Currently we can only accept VISA for online orders. To use another form of payment, please start a chat or call us at 1-720-330-3457. ATTN: Orders may be temporarily delayed the week of 5/13 due to higher than normal order volume. Dismiss

The Many Applications of Hemp

Blog Thumbnail - Pumping Biofuel

Can hemp save the world? Well, we’re not sure how to define “save.” But, if the job of saving the world requires a useful, nutritious, sustainable crop, hemp would be a highly-qualified applicant for the job.  

Hemp has an impressive skill set. With hemp, we can rehabilitate contaminated soil, produce nutritious livestock feed and offer an alternative source for biofuels — all while embracing sustainability.

If a Portland food truck can turn tasteless blocks of tofu into delicious gourmet meals, imagine what that same truck could do with hemp!

Hemp Cleans Soil

Hemp is the detox diet of soil. It’s one of the most effective methods of removing contaminants from soil. This reputation was earned during one of the toughest clean ups of the late 20th century: the aftermath of the Chernobyl disaster.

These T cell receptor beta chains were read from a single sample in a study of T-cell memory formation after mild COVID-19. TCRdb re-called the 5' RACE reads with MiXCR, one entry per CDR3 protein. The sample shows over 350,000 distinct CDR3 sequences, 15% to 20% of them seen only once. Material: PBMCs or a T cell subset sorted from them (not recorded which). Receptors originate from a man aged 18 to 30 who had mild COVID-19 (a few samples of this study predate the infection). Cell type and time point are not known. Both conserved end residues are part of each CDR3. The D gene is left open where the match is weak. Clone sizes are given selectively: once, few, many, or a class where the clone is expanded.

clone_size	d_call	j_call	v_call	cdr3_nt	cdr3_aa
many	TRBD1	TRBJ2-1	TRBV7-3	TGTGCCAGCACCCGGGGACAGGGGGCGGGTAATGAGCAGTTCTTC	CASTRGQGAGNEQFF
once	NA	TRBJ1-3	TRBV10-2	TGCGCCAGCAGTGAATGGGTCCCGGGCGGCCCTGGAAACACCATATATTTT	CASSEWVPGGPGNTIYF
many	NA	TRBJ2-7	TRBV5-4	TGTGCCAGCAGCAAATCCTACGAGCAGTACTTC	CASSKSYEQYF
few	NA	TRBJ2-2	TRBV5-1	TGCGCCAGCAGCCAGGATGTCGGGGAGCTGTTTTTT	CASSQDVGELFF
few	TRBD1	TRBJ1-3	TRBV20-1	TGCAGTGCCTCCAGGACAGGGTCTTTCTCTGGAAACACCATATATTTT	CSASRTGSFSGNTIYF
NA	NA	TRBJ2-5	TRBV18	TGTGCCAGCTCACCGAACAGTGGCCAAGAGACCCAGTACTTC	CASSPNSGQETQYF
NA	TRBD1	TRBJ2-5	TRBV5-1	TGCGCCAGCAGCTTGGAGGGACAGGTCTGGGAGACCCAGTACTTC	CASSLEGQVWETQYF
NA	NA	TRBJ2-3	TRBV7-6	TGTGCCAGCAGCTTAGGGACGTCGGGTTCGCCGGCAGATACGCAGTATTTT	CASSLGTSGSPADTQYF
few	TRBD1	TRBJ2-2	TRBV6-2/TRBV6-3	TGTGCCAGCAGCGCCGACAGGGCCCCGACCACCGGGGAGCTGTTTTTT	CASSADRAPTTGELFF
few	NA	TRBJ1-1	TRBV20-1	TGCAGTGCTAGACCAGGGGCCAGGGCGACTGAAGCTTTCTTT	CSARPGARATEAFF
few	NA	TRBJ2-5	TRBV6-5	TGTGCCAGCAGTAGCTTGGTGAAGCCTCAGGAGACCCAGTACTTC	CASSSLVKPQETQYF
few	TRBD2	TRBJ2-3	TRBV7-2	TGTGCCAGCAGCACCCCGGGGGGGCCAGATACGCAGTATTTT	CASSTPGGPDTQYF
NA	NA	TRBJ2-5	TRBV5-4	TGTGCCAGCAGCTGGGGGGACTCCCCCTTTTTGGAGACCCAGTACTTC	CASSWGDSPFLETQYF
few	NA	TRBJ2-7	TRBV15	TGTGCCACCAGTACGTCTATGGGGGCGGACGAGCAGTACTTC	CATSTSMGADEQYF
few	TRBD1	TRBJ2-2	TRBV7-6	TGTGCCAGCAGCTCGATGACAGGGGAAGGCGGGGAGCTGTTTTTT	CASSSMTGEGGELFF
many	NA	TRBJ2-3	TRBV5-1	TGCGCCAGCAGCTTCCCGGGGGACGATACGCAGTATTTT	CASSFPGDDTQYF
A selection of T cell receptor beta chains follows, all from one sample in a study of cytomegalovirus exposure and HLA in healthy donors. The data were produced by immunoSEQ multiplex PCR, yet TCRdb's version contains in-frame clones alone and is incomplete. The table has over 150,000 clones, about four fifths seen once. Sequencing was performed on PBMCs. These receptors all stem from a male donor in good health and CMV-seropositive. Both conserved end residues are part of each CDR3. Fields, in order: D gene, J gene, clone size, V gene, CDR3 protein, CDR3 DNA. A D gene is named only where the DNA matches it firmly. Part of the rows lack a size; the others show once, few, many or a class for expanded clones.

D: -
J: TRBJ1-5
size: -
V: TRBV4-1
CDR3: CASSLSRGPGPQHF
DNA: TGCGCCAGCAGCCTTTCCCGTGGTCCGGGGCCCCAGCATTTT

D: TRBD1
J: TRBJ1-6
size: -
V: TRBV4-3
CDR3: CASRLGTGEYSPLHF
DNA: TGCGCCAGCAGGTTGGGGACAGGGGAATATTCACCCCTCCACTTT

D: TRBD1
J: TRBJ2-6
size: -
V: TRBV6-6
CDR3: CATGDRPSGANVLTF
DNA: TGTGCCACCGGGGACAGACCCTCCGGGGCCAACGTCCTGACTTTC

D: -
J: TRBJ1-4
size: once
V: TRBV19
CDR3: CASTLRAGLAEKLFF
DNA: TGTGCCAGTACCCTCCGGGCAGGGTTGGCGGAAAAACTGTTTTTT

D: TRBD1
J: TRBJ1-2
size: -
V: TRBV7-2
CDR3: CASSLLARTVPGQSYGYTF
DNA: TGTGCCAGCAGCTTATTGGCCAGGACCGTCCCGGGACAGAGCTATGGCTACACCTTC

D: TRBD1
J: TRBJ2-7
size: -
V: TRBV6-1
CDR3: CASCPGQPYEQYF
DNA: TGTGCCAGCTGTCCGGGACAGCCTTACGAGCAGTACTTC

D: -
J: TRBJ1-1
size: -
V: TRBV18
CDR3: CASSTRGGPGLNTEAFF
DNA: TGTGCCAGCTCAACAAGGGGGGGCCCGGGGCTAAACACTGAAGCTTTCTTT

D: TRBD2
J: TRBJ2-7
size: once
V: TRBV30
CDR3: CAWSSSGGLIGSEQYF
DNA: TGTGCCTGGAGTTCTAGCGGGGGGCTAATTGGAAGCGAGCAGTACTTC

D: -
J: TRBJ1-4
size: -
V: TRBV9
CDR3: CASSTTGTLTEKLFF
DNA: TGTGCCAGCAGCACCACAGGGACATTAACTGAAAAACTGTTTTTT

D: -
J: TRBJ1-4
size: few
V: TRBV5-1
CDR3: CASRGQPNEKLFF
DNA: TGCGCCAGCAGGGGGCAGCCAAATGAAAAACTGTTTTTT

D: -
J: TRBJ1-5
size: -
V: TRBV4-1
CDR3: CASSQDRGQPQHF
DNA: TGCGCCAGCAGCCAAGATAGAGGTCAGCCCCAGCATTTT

In 1986, the Chernobyl nuclear power plant in the former Soviet Union suffered a catastrophic meltdown. The resulting explosion spewed radioactive material over a huge area encompassing modern-day Belarus and parts of Ukraine.

Chernobyl Ferris Wheel

The Ukranian government contracted the American company Phytotech, Inc. and a task force from the International Atomic Energy Agency (IAEA) to come up with solutions to deal with the irradiated soil around Chernobyl.

In the first case of “phytoremediation,” the international team planted industrial hemp in the affected areas, relying on the ability of hemp plants “[to] extract certain metals through their root systems, and accumulate them in their tissues without being damaged.” [1]

Along with heavy metals, hemp contributed to the removal of radiocaesium, one of the most widespread contaminants following a nuclear accident. [2]

The IAEA’s success at Chernobyl should have become a model for later clean-ups, including the Fukushima nuclear disaster in 2011. However, efforts to employ hemp as a soil cleaner and phytoremediator have been stalled by laws restricting hemp cultivation in Japan, and the United States.

With the passage of the 2018 Farm Bill, hemp is set to unleash its full potential. We’ll have to be patient as individuals and institutions warm to the new plant. Fortunately, hemp is no one-trick pony.